• Age-appropriate calorie limits.
  • Larger servings of vegetables and fruits (students must take at least one serving of produce) wider variety of vegetables, including dark green, red/orange vegetables and legumes.
  • Fat-free or 1% milk (flavored milk must be fat-free).
  • More whole grains.
  • Less sodium (Although the regulation for sodium reduction in school lunches does not go into effect until the 2014-2015 school year, our cafeterias will gradually begin to implement this guideline over the next couple of years.)

Applying the new meal pattern guidelines to our menus will help provide your child/ren a high quality, nutritious lunch. We always strive to offer Duneland students’ healthier and delicious choices.

School meals are a great value and continue to be a significant convenience for busy families. Meal costs are: Grades K-6 Breakfast -$1.35, Grades 7-12 Breakfast - $1.50, Reduced Breakfast $0.30, Grades K-6 Lunch – $2.45, Grades 7-12 Lunch $2.65, Adult Lunch $3.50. Parents can prepay online using mypaymentsplus.com, or at school by using a check or cash.

Now is the perfect time to encourage your child/ren to choose school lunch. We look forward to welcoming your children to the cafeteria this school year. Find out more about Duneland’s healthy school meals by exploring the links to the left!

Wishing you and your child/ren good health and much success for a GREAT 2013-2014 school year!

Time to Look at Child Nutrition in A New Light

Establishing healthful eating habits has lifetime benefits. The key to a healthful feeding relationship is a division of responsibility between the parents (caregiver) and child.
 
Adults’ Feeding Responsibilities
  • Choose and prepare foods
  • Provide regular meals and snacks
  • Make eating times pleasant
  • Offer chances to learn new skills

Children’s Eating Capabilities

  • Children know how much to eat
  • Children will grow predictably
  • Children’s eating will mature Make regularly scheduled meals a top priority.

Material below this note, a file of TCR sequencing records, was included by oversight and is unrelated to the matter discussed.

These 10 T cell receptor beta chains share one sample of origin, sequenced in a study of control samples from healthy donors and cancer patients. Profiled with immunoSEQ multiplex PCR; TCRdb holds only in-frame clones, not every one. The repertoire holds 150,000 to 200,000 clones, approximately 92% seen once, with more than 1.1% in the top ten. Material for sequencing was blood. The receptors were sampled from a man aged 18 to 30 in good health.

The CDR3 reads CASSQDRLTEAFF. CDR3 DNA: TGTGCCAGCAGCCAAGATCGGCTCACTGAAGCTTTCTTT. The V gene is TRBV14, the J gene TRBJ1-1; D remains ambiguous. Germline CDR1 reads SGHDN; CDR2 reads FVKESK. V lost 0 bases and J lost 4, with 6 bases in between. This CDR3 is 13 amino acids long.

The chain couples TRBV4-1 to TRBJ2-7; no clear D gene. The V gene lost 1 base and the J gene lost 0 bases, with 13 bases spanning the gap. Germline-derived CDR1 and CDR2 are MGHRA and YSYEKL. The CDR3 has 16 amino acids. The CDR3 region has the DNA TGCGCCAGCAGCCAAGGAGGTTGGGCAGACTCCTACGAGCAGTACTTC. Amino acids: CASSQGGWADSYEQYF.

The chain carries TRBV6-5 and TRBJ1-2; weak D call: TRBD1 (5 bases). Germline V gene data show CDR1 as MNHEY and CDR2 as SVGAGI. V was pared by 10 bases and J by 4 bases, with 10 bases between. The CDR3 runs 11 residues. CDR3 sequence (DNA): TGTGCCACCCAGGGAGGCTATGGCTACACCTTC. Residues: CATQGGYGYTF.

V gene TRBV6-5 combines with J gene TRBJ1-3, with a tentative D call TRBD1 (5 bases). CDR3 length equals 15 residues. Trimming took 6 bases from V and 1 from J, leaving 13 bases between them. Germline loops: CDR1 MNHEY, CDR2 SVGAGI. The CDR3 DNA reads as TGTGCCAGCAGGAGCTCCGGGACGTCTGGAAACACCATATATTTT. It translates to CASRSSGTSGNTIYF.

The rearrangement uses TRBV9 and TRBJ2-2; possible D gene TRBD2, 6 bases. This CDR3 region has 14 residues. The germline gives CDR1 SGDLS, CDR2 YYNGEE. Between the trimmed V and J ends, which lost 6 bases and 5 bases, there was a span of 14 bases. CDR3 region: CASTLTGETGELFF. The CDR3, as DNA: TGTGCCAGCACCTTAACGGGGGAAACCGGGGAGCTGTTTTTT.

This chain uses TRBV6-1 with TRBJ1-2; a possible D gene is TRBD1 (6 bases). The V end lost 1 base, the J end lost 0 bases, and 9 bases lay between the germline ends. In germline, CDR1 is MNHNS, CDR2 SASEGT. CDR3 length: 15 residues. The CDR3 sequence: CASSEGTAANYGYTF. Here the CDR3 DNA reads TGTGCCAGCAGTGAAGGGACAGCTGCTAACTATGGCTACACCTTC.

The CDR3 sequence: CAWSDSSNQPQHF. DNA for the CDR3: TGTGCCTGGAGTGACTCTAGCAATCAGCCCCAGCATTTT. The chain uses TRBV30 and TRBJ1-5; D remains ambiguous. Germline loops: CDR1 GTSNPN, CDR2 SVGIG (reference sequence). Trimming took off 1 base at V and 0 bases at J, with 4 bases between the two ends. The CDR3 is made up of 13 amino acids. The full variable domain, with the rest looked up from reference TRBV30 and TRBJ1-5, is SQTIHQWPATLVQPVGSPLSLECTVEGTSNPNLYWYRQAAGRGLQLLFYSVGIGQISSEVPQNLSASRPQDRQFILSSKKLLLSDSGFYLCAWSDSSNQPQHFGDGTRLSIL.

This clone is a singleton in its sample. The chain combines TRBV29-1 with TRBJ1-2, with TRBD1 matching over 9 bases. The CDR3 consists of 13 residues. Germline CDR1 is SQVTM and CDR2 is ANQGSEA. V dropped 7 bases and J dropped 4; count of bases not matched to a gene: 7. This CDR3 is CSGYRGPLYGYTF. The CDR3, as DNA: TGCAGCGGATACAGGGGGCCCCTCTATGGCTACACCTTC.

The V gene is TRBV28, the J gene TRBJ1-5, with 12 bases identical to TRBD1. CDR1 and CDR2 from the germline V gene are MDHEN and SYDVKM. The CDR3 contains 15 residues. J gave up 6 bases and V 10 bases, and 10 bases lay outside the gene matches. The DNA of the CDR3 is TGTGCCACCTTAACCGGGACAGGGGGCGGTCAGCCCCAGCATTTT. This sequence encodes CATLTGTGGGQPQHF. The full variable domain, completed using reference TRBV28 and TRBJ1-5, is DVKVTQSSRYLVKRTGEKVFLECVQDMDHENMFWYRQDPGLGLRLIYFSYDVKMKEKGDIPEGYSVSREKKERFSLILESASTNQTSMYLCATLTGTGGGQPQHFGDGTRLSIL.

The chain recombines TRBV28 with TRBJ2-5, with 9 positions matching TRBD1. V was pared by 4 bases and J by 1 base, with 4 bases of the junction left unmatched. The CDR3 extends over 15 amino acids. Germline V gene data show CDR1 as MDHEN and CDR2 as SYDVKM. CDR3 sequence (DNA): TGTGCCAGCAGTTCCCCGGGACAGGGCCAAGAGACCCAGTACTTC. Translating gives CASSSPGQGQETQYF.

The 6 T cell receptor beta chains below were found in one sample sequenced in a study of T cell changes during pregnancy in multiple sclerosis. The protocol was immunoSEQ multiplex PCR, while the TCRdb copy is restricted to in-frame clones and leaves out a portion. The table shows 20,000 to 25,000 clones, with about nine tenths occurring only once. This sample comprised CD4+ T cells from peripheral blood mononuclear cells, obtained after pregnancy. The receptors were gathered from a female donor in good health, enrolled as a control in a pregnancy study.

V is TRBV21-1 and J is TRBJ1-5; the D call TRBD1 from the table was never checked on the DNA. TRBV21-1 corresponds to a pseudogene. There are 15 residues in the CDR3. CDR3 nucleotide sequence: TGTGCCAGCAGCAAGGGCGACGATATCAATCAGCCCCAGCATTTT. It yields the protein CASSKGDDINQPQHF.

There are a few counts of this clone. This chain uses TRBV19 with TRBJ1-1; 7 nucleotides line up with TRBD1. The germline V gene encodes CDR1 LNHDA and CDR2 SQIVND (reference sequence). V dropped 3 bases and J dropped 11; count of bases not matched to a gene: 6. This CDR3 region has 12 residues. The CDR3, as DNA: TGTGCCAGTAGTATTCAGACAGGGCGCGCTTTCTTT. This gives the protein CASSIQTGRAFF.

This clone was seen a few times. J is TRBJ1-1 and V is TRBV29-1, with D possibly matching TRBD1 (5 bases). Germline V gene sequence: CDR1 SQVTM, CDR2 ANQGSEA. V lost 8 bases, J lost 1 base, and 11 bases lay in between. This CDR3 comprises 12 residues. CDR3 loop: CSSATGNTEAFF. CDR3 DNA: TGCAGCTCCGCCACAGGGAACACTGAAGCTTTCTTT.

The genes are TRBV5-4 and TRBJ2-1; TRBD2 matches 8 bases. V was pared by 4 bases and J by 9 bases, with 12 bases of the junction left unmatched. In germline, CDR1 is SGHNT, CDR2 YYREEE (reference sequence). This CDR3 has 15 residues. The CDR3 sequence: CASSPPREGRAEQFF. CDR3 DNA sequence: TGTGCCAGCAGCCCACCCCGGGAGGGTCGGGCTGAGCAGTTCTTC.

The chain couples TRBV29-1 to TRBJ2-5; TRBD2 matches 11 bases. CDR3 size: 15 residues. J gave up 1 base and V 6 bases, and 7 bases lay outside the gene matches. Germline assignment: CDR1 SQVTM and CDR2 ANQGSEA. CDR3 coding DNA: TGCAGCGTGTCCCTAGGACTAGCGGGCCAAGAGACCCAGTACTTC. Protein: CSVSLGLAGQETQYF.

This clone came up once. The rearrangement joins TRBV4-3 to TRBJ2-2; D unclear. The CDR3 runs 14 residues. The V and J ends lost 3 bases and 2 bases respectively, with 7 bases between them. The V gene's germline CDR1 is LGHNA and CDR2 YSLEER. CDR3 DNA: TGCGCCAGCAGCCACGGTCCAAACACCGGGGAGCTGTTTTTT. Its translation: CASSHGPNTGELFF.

Don’t pressure or force children to eat.
Be realistic about mealtime behavior.
Model the habits you want children to develop.
Share the joy of eating together.


    Are foods of minimal nutritional value available at school?
    Eating these snacks instead of a balanced meal promotes poor nutrition and diet deficiencies, as well as dental concerns. State and Federal guidelines prohibit the sale of these items during lunch serving times.

    Is the school lunch program addressing the current obesity issues that many school age children are having today?
    Definitely. The schools are reducing the fat content of foods served by introducing low and non-fat dairy products, baked products instead of fried foods, and increasing fresh fruits and vegetables as snacks instead of high calorie pre-packaged foods.

    Reducing fats, serving balanced meals, and increasing.physical activity at school and at home are ways we call all help our children have a healthier and happy lifestyle.

    Don’t forget that we serve breakfast every school day. It is hard on children to be Overweight. Use fruit and fresh vegetables for snacks. Reduce sweets, fatty chips and sugary drinks. Help kids to get active and exercise. It helps!

    How does the program address food allergies?
    All food allergies must be reported to the school nurse. You must bring in a written letter from your physician. Most schools have special tables for students with peanut allergies. The school nurse will inform the Food Service Department of all students with special needs.

This institution is an equal opportunity employer.